Cybersecurity has become an essential element of business operations however IT teams and C-level executives often have different perspectives and priorities when it comes to security, leading to misalignment and gaps in communication.
IT teams may feel that the C-level executives do not understand the importance of security, while C-level executives may view IT teams as a cost centre that is always asking for larger IT and security budgets without considering the broader financial implications.
Same goals, different concerns
There are a few reasons why security may be a challenge in the boardroom.
Role and responsibilities are different
C-level executives and management are primarily concerned with the impact of security on business outcomes, including risk reduction, regulatory compliance, and reputation enhancement. They view security as a crucial aspect of business operations that can have an impact on the organisation’s bottom line. Their top priority is ensuring that the organisation meets regulatory requirements, avoids negative publicity, and prevents reputational damage. On the other hand, IT teams are mainly focused on the technical aspects of security, such as implementing policies, procedures, and tools to safeguard the organisation's data and systems. They dedicate their time to patching systems, implementing firewalls, and anti-virus software. While these measures are essential for protecting digital assets, they may be too technical and complex for non-IT professionals to fully comprehend.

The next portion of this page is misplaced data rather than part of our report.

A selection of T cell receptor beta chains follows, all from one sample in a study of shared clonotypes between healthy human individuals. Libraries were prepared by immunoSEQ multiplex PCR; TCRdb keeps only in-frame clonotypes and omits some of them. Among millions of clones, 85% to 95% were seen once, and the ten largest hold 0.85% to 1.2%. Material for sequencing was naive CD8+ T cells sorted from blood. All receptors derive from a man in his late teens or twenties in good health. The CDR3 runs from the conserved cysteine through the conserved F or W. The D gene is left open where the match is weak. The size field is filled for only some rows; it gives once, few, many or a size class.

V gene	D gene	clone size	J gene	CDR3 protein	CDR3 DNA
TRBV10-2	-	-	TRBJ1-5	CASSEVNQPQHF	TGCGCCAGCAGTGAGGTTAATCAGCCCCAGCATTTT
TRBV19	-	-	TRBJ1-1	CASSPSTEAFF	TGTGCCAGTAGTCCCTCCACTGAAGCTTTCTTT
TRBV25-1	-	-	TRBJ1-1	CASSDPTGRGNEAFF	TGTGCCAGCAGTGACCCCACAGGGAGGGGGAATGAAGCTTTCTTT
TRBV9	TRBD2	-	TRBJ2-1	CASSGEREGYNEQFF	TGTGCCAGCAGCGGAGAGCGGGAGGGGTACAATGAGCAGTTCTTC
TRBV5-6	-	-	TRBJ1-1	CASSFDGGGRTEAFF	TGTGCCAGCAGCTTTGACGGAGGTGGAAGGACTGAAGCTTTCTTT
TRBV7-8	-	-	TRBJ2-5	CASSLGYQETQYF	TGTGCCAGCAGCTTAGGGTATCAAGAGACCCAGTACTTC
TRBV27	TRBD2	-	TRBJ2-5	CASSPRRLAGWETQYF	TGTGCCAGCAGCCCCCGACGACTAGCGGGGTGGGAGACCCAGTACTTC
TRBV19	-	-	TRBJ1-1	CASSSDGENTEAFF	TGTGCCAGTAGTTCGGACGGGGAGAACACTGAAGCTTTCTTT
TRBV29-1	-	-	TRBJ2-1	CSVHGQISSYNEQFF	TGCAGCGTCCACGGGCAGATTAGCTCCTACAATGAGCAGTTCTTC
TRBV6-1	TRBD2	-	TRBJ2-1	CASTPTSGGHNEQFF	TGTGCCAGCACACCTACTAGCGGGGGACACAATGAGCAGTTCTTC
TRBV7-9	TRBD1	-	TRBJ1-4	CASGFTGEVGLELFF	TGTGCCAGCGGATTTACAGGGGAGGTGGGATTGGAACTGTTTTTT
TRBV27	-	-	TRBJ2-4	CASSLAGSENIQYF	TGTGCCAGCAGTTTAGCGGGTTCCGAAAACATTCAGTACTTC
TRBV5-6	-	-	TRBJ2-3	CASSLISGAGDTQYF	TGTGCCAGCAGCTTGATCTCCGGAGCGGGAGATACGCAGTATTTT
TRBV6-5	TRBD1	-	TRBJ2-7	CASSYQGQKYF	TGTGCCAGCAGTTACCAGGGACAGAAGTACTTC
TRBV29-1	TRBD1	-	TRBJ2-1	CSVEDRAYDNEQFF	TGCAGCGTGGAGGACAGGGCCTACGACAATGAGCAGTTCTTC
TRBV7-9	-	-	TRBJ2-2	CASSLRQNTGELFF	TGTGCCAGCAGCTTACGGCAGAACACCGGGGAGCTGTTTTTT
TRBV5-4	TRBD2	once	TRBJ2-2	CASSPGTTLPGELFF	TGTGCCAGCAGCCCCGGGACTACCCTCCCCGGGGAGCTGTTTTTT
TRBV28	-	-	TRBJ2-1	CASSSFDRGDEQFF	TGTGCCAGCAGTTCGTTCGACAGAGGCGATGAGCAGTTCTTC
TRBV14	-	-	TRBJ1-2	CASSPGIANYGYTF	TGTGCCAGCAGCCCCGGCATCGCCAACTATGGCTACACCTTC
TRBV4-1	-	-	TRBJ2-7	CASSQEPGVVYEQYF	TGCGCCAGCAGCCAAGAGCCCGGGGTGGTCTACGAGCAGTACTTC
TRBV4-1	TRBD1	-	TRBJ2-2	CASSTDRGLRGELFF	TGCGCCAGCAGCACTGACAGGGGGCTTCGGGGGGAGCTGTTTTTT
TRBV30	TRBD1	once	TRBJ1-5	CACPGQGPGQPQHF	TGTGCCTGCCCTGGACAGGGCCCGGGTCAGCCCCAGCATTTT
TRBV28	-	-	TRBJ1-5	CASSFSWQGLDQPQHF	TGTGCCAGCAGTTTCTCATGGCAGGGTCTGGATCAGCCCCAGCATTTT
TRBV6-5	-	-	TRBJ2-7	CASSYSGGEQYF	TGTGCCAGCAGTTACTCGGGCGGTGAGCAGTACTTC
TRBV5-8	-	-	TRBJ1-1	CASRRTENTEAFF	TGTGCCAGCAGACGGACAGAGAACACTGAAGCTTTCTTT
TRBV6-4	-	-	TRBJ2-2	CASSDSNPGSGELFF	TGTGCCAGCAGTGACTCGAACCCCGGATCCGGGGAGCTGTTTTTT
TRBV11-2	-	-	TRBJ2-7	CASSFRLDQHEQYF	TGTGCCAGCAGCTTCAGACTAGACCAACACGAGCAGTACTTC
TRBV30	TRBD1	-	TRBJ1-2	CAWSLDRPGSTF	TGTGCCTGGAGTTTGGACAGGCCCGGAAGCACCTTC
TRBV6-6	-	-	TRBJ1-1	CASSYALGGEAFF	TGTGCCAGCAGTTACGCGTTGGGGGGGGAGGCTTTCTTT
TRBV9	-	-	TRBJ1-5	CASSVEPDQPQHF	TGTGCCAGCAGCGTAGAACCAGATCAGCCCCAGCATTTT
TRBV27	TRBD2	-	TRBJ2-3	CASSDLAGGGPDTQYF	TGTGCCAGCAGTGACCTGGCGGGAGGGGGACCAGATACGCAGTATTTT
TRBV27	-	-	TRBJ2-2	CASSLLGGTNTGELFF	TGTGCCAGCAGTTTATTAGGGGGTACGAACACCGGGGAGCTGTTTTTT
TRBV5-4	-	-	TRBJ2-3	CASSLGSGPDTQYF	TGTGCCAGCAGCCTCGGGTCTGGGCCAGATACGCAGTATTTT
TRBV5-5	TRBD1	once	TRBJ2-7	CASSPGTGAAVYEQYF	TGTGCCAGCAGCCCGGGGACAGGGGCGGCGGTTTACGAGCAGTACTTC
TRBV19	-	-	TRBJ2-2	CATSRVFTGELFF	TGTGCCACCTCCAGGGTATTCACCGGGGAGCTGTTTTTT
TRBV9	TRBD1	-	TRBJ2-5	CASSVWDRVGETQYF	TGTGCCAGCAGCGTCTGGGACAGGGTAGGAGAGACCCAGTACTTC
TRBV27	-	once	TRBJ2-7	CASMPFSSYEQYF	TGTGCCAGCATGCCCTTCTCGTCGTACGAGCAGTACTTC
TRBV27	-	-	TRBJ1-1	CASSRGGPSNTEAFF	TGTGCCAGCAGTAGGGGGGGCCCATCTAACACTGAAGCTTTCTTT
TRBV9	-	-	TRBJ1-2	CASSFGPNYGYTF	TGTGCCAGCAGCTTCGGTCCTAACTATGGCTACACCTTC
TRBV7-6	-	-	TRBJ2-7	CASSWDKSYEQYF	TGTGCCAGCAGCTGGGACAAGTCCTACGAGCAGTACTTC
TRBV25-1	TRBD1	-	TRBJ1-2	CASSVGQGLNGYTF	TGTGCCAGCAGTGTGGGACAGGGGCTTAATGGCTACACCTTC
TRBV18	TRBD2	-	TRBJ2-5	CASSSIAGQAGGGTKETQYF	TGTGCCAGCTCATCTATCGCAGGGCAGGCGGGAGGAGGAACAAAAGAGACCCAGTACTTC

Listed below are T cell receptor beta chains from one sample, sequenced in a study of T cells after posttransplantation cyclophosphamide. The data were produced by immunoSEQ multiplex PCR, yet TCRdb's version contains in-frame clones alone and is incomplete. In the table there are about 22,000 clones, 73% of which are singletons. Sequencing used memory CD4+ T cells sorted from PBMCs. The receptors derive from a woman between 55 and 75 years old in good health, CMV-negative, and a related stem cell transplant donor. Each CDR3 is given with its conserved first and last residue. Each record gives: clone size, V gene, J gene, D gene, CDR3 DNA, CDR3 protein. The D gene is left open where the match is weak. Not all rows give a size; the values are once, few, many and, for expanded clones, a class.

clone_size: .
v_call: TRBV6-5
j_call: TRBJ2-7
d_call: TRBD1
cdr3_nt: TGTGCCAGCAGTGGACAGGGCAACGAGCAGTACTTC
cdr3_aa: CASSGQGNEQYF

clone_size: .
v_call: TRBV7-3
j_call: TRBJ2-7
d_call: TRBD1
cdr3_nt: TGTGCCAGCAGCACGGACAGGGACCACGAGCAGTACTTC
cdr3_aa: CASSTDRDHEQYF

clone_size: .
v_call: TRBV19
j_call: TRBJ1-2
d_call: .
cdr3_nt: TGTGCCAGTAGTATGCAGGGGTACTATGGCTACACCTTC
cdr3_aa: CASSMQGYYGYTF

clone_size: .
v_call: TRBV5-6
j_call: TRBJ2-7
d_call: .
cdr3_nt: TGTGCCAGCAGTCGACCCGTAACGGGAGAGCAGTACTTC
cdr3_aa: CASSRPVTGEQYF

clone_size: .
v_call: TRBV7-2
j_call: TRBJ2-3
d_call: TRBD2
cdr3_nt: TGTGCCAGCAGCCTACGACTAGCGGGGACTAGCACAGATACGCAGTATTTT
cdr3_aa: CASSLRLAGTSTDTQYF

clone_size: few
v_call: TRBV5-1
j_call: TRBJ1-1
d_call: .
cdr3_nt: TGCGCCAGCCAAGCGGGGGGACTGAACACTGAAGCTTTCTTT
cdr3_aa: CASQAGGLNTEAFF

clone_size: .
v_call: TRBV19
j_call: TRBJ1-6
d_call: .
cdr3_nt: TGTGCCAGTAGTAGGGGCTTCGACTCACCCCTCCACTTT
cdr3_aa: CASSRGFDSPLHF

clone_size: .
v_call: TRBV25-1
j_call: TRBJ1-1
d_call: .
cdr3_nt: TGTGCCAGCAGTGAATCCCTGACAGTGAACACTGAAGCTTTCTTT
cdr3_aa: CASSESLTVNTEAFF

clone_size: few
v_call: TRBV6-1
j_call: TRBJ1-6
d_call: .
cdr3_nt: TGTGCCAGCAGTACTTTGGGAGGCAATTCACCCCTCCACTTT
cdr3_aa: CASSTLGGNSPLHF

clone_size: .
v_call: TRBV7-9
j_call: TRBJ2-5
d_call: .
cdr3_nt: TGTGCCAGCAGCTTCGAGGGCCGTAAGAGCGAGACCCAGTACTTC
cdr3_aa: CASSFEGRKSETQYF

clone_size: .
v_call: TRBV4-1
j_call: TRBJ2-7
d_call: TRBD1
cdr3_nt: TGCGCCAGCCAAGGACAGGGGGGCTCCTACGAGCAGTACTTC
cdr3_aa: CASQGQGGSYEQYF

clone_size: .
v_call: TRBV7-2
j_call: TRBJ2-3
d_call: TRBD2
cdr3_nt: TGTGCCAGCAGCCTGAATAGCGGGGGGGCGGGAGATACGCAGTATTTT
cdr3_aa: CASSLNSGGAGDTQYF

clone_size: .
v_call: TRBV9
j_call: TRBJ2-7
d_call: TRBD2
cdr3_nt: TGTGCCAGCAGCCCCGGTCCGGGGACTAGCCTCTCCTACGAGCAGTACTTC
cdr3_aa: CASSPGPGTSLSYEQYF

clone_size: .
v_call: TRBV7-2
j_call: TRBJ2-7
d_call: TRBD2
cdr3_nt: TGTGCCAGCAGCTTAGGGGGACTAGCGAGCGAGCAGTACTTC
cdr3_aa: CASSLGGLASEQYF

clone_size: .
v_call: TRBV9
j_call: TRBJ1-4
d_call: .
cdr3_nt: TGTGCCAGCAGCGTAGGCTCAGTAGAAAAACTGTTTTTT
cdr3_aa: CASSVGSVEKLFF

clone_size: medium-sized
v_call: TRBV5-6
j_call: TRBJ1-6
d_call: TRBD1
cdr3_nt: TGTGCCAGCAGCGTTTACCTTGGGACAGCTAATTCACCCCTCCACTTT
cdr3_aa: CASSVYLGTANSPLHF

Lack of understanding and communication
One common reason for issues in IT security is the lack of understanding and effective communication channels between management and IT teams. Management may not possess a comprehensive understanding of the technical complexities of IT security, while IT teams may be unaware of the business implications and priorities of management. This absence of mutual comprehension, due to inadequate communication, frequently results in conflicting priorities and a shortage of resources.
Cost vs investment
Another reason for the disconnect is the perception of IT security as a cost, rather than an investment. Many C-level executives view IT security as a necessary expense, rather than a strategic investment that can drive business growth and success. This can lead to a lack of buy-in and support from management for IT security initiatives, causing IT security to be underfunded and understaffed. IT teams may also assume that management ‘knows’ why they are requesting additional budget or a new system or software when management do not have enough information or knowledge to help them take a decision.
Business goals are not aligned
While management is focused on accomplishing business goals such as enhancing revenue, reducing costs, and improving customer satisfaction, IT security prioritises technical objectives such as avoiding breaches, identifying incidents, and mitigating risks. These conflicting perspectives and goals often create tension and misunderstandings. For example, management may be interested in exploring business opportunities or innovations that IT security may consider risky or unfeasible. Conversely, IT security may emphasise increasing resources or expenses to tackle the growing threats and complexity, while management aims to minimise expenses.